How Art Training Makes Kids Confident

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The positive benefits of performing arts training for young people are well established, with report after report demonstrating that early exposure to the arts helps with cognitive development, socialization, self-esteem, self-expression and more.

10-year-old Madeleine O’Sullivan is living proof that artistic training fosters more than just ingrained performance techniques.

“Every time I perform, I feel accomplished,” she told ArtsHub. “It definitely makes me more confident.”

With some stage experience already under her belt, Madeleine recently took part in a short on-screen course through NIDA Open.

“It’s to help me when I get auditions on camera and for commercials, to help me get on camera,” she explained.

“I feel like if I didn’t take this class, if I wanted to be on camera for TV shows in the future, I wouldn’t really know what to do.” But by doing this course at a young age, I will know what to do if I want to make films when I grow up.

“I was nervous at first, but once I started doing [the course] I felt more confident in front of the camera and excited to go back. I was also able to see new people I had never met before and make new friends,” said Madeleine.

NIDA Open courses are offered at various locations in Brisbane, Sydney and Melbourne, and introduce young people to skills such as performance techniques for beginners, specialist actor training, screenwriting and more.

The course tutors are professionals in their field and welcome and respond to individual student needs, said Madeleine.

“When I took the course, I think my teacher understood that I was a little scared and she knew that I had never been in front of a camera before. So she was very helpful. You can take your time like me to find your comfort zone.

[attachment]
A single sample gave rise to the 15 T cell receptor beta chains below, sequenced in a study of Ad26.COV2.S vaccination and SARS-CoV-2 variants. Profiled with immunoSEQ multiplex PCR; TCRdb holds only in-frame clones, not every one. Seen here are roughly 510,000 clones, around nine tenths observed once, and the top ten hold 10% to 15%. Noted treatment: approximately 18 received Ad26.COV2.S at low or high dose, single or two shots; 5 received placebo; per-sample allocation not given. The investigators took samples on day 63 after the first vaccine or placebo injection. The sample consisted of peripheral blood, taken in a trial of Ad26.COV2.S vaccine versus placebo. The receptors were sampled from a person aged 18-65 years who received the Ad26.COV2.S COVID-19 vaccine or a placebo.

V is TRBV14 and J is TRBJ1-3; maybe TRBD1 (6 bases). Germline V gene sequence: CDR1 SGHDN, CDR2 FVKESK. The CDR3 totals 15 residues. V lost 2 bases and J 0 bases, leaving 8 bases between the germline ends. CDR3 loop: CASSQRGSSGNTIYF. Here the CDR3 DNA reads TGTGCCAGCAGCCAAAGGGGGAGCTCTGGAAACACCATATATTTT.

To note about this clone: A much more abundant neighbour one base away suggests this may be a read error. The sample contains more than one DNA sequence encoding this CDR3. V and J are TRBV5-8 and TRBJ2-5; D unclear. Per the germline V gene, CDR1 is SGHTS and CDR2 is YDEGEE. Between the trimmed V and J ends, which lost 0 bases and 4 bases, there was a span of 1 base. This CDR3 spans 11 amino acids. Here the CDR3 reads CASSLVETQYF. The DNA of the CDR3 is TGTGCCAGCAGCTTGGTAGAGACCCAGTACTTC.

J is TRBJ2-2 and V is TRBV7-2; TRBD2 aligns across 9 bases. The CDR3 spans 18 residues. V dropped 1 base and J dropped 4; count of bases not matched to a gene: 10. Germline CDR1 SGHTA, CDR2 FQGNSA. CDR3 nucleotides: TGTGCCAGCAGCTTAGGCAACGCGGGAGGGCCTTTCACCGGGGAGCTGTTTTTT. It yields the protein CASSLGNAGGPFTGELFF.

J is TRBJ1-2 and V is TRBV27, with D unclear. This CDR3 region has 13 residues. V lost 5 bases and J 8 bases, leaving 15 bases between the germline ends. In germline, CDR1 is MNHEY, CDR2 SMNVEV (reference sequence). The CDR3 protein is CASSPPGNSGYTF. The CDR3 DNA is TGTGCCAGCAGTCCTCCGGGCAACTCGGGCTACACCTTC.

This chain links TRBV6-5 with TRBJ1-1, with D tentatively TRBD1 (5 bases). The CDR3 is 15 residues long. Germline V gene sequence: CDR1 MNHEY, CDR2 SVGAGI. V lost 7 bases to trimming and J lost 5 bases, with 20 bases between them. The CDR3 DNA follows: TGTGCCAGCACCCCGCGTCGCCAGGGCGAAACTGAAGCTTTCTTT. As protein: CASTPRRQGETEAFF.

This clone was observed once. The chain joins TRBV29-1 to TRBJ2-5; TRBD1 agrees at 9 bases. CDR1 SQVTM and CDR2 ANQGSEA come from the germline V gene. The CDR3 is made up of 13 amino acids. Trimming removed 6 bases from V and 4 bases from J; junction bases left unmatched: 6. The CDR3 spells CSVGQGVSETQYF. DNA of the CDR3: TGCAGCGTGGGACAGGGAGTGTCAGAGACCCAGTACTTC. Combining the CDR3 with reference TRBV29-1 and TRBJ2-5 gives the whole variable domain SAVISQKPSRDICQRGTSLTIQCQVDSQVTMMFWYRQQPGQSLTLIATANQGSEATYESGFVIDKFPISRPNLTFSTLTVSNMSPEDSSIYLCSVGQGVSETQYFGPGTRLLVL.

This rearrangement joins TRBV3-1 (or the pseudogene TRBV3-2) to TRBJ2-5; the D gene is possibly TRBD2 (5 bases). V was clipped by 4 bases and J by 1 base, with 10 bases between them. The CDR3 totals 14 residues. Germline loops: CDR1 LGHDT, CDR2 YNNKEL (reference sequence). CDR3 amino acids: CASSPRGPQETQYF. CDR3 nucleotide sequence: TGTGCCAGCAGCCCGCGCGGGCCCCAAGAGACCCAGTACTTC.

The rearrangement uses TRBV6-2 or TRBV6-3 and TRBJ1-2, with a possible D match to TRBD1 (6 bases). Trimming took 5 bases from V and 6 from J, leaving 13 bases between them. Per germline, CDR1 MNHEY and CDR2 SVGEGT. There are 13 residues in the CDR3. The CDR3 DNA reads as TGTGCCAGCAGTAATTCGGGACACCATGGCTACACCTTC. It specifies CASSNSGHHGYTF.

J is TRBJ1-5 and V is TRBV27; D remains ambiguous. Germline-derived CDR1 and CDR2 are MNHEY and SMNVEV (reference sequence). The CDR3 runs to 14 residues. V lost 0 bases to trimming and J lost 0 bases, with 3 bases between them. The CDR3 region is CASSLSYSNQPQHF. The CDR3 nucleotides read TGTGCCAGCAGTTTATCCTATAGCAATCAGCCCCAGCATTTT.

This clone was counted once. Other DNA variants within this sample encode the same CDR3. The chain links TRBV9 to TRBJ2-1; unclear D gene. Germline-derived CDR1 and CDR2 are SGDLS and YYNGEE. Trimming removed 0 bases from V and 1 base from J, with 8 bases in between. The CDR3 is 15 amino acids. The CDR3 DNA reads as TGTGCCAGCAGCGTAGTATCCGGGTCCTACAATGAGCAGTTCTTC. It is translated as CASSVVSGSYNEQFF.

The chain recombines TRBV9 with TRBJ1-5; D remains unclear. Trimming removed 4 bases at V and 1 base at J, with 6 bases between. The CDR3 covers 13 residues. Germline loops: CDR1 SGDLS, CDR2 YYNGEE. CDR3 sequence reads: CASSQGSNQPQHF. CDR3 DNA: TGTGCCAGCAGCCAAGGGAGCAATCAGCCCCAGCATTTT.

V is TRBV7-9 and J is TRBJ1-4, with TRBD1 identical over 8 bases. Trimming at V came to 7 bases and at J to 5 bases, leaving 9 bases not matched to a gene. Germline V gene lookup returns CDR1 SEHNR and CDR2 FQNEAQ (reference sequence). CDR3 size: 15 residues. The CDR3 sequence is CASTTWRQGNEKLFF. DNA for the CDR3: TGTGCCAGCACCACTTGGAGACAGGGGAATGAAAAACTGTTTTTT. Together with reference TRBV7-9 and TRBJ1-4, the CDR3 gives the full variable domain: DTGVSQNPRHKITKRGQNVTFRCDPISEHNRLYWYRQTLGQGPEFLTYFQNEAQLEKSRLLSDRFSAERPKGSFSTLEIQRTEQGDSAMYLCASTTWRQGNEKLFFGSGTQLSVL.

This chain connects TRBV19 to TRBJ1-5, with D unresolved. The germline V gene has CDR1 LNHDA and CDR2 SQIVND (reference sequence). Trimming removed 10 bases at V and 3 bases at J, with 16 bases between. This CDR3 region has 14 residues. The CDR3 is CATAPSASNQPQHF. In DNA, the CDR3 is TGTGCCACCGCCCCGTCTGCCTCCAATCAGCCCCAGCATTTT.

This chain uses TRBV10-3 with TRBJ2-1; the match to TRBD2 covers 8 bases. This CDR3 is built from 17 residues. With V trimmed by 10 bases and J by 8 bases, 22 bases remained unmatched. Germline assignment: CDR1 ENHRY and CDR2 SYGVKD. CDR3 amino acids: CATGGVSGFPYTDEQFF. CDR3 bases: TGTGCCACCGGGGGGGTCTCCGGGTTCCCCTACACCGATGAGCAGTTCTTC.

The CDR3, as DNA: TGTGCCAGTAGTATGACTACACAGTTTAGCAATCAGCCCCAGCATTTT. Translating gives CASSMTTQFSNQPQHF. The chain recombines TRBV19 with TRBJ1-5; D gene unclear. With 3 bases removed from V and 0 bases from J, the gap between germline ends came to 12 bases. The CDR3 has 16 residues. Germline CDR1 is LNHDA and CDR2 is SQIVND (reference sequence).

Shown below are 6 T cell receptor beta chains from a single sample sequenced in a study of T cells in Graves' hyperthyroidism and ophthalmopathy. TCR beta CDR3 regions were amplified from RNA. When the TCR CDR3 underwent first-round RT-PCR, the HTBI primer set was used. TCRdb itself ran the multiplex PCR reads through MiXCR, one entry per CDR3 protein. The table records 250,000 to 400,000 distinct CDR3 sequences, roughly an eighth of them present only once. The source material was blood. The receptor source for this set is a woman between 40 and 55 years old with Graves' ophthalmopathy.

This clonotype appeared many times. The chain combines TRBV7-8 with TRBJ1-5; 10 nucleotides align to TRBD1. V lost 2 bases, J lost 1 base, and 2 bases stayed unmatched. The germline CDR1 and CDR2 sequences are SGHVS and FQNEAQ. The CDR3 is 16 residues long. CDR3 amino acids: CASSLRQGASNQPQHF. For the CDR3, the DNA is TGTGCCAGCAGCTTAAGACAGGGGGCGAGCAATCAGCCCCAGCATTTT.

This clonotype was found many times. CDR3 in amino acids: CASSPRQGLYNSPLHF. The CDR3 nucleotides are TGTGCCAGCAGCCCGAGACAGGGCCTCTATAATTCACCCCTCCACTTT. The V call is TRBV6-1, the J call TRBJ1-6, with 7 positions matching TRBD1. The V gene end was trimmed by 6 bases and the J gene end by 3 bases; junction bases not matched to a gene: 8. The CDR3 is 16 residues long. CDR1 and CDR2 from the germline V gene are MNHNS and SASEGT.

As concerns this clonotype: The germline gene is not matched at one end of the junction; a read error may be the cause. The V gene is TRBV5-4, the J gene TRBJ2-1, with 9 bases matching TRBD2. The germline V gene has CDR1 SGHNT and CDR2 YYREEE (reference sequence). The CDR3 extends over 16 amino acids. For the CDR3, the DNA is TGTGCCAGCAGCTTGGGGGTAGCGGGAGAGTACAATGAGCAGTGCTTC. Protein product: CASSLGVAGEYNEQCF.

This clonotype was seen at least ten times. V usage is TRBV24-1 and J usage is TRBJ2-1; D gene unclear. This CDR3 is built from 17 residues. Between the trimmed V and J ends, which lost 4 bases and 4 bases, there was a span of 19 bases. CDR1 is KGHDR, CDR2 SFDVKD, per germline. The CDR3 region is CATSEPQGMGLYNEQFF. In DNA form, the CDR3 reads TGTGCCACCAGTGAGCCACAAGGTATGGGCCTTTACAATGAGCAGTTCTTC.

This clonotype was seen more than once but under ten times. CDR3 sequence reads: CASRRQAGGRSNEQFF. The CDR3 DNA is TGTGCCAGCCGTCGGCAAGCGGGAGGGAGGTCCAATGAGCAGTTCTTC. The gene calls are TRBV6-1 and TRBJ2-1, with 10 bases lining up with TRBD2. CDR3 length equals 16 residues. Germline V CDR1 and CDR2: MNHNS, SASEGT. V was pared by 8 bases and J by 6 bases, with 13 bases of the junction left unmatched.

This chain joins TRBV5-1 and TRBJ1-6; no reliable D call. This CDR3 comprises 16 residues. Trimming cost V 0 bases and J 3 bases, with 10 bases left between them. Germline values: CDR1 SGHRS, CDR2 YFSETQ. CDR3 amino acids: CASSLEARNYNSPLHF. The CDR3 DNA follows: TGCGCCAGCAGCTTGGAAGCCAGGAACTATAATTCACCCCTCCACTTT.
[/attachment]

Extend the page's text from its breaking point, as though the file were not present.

Madeleine O’Sullivan was “taken out of her comfort zone, but that’s how you grow up,” her mother said. Picture provided.

After the challenges of COVID, which have seen students across the country deprived of opportunities for social interaction and creative play, NIDA Open’s short courses offer a valuable opportunity for children to reconnect with their peers in a setting relaxed and engaging, while simultaneously teaching them valuable new skills.

Madeleine’s mother, Louise O’Sullivan, said her daughter had definitely benefited from the NIDA Open course.

“Madeleine really gets a lot of joy out of acting and loves doing it. But I would encourage anyone who has a child who is creative in any way to consider placing their child in some sort of performing arts classroom or environment as it teaches life skills that are transferable outside of the stage or the studio,’ Louise explained.

“Some of these skills around resilience and confidence, making friends, socializing, a lot of that has been really difficult for young people coming out of the pandemic. It is therefore very important to be able to return to a room with another group of young people and step out of your comfort zone. Madeleine was taken out of her comfort zone, but that’s how you grow.

One aspect of the Screen Acting course that was new to Madeleine was improvisation, which is taught alongside character development, script work and the basics of acting on camera.

“For my acting, I have a script, so I’m not really used to improvising. I was a little nervous, but since we improvise every day, I definitely got more used to it,” she explained.

Madeleine thinks the improvisational skills she learned for film will also come in handy for her future work on stage.

“It really helps me play. If I forget a line, it helps me improvise on the spot. Also, some of the advice they gave me is that there’s nothing wrong with improvise, as it helps you get into character a bit more.

Louise O’Sullivan urged other young people – and their parents – to take advantage of the creative opportunities offered by the short courses at NIDA Open.

“If you can spot a little spark of creativity in your child, maybe suggest they take a class. And don’t be intimidated by the NIDA brand. I’ll be honest with you, I was probably a bit intimidated myself at first as to whether Madeleine would fit in or not… But once you walk around campus you realize right away that it’s a such a welcoming and warm environment,’ she said.

Madeleine agreed, adding: “Challenge you to do something new, maybe?”

Learn more about the NIDA Open Fall Courses.

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